Who were the continent’s star performers during the weekend’s qualifiers?
John Ogu has endured something of a frustrating recent revival with the national side. Discarded by previous managers, he’s been recalled to the fold by Gernot Rohr, but has spend the recent international breaks watching on from the substitutes bench.
He didn’t disappoint, and capped of an authoritative, composed midfield display with the Super Eagles’ opener.
It’s a performance that should dispel any suggestions that Ogu might miss the cut for Russia, and might even persuade Rohr to consider him for a starting spot.
Patson Daka: While Zambia were denied victory over Cameroon at the death due to Yaya Banana’s late equaliser, the Chipolopolo ended their campaign in style with a delicious attacking display.
The emergence of Brian Mwila and 19-year-old Daka have been two of the great subplots of this qualifying campaign, and the latter delivered another star turn this weekend.
First, he netted Zambia’s opener, and then, just after the hour mark, combined joyously with Mwila to set up the Platinum Stars frontman for the hosts’ second.
This was the kind of technical sophistication that we haven’t seen – at least not this cohesively – form recent Zambian sides, and while the Copper Bullets may not be heading to the World Cup, the future looks bright.
Edwin Gyasi certainly impressed on his maiden start for the Black Stars, delivering an accomplished all-round performance and netting the deflected equaliser as Ghana drew 1-1 with Egypt in Cape Coast.
The Aalesund FK attacker only made his international debut in the recent 5-1 victory over Congo-Brazzaville in September, but looked as though he was a seasoned international by using the ball intelligently, playing in team mates with his astute delivery and beating his man on several occasions.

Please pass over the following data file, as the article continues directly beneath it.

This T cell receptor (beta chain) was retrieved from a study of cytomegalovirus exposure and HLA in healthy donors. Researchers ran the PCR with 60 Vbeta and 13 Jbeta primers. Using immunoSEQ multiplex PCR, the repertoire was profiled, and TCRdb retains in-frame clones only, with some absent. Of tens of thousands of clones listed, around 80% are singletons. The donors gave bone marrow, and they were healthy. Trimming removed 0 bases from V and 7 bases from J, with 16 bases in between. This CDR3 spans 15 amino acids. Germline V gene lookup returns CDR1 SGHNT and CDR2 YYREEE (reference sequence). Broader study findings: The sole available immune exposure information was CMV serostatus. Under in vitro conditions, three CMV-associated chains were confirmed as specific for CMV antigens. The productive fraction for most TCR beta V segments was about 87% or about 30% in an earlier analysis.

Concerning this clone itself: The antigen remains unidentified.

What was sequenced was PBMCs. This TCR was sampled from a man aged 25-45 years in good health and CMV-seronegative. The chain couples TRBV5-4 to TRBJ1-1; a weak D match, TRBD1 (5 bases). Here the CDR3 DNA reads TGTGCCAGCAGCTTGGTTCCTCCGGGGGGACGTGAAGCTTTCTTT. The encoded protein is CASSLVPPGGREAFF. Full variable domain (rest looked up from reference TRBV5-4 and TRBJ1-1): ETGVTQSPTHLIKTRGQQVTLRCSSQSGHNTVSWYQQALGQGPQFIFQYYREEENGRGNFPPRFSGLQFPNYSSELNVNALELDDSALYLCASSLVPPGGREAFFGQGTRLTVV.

Gyasi did enough to suggest that he could be one of the key building blocks for Kwesi Appiah’s new Ghanaian side.
Shikabala is one of the most talented North African players of his generation, with sublime technique and the confidence to execute some more audacious moves.
However, his application has been questioned, and too often he’s drifted in and out of games – decorating them occasionally but not making enough in the way of a consistent contribution.
With Mohamed Salah absent, the Al-Raed FC man was restored to the side and revelled in the playmaking role. Now 31, experience appears to have curved his more individualistic play of the past, and after a strong showing – complete with a sensational opener – he will fancy his chances of making the plane to Russia.
Medhi Benatia: While a trip to Abidjan should – on paper – have been Morocco’s toughest assignment of the group stage campaign, they eased into Russia fairly comfortably after netting twice in five first-half minutes.
Against a dismal team, however, they still needed to stymie any Ivorian hopes of a renaissance, and as well as scoring the decisive second goal, Benatia was a rock at the back throughout the encounter.
He organised those around him effectively, and was quick to snuff out the forays forward of the likes of Gervinho, Wilfried Zaha and Serge Aurier.
Remarkably, Morocco didn’t concede a single goal during their entire World Cup qualifying campaign, and with Benatia in the heart of the backline, they’ll be tough to break down next summer.